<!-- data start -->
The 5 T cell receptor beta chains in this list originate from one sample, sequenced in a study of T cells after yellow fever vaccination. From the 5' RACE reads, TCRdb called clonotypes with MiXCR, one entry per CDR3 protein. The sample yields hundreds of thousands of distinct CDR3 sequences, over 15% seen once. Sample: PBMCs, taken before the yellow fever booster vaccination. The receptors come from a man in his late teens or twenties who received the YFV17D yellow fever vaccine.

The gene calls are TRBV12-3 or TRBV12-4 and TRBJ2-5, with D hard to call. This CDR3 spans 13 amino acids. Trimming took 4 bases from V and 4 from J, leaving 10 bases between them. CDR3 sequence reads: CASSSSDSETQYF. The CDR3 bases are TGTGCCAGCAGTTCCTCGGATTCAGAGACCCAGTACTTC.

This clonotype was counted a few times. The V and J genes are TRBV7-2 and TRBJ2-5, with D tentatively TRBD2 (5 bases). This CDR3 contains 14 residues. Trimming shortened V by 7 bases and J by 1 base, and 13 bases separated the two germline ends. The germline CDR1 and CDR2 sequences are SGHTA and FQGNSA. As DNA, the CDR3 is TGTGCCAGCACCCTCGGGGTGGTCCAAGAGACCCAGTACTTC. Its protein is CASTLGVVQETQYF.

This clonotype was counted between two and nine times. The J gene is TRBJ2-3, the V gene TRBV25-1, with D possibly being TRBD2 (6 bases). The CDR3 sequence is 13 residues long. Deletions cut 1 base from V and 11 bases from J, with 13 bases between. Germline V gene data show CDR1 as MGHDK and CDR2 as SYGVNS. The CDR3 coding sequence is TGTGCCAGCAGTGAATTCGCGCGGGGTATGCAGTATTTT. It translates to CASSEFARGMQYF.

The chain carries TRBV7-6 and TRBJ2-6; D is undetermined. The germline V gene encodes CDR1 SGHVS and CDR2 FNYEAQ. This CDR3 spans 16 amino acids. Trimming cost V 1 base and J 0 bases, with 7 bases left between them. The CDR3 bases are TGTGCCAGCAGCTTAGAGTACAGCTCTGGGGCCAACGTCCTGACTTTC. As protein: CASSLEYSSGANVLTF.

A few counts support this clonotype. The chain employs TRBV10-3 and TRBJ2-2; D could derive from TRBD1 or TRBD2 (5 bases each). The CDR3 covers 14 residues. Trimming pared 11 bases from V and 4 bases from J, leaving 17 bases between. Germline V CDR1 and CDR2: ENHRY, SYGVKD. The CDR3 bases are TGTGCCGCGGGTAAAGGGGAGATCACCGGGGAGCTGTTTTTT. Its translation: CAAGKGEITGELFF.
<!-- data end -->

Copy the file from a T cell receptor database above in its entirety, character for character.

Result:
The 5 T cell receptor beta chains in this list originate from one sample, sequenced in a study of T cells after yellow fever vaccination. From the 5' RACE reads, TCRdb called clonotypes with MiXCR, one entry per CDR3 protein. The sample yields hundreds of thousands of distinct CDR3 sequences, over 15% seen once. Sample: PBMCs, taken before the yellow fever booster vaccination. The receptors come from a man in his late teens or twenties who received the YFV17D yellow fever vaccine.

The gene calls are TRBV12-3 or TRBV12-4 and TRBJ2-5, with D hard to call. This CDR3 spans 13 amino acids. Trimming took 4 bases from V and 4 from J, leaving 10 bases between them. CDR3 sequence reads: CASSSSDSETQYF. The CDR3 bases are TGTGCCAGCAGTTCCTCGGATTCAGAGACCCAGTACTTC.

This clonotype was counted a few times. The V and J genes are TRBV7-2 and TRBJ2-5, with D tentatively TRBD2 (5 bases). This CDR3 contains 14 residues. Trimming shortened V by 7 bases and J by 1 base, and 13 bases separated the two germline ends. The germline CDR1 and CDR2 sequences are SGHTA and FQGNSA. As DNA, the CDR3 is TGTGCCAGCACCCTCGGGGTGGTCCAAGAGACCCAGTACTTC. Its protein is CASTLGVVQETQYF.

This clonotype was counted between two and nine times. The J gene is TRBJ2-3, the V gene TRBV25-1, with D possibly being TRBD2 (6 bases). The CDR3 sequence is 13 residues long. Deletions cut 1 base from V and 11 bases from J, with 13 bases between. Germline V gene data show CDR1 as MGHDK and CDR2 as SYGVNS. The CDR3 coding sequence is TGTGCCAGCAGTGAATTCGCGCGGGGTATGCAGTATTTT. It translates to CASSEFARGMQYF.

The chain carries TRBV7-6 and TRBJ2-6; D is undetermined. The germline V gene encodes CDR1 SGHVS and CDR2 FNYEAQ. This CDR3 spans 16 amino acids. Trimming cost V 1 base and J 0 bases, with 7 bases left between them. The CDR3 bases are TGTGCCAGCAGCTTAGAGTACAGCTCTGGGGCCAACGTCCTGACTTTC. As protein: CASSLEYSSGANVLTF.

A few counts support this clonotype. The chain employs TRBV10-3 and TRBJ2-2; D could derive from TRBD1 or TRBD2 (5 bases each). The CDR3 covers 14 residues. Trimming pared 11 bases from V and 4 bases from J, leaving 17 bases between. Germline V CDR1 and CDR2: ENHRY, SYGVKD. The CDR3 bases are TGTGCCGCGGGTAAAGGGGAGATCACCGGGGAGCTGTTTTTT. Its translation: CAAGKGEITGELFF.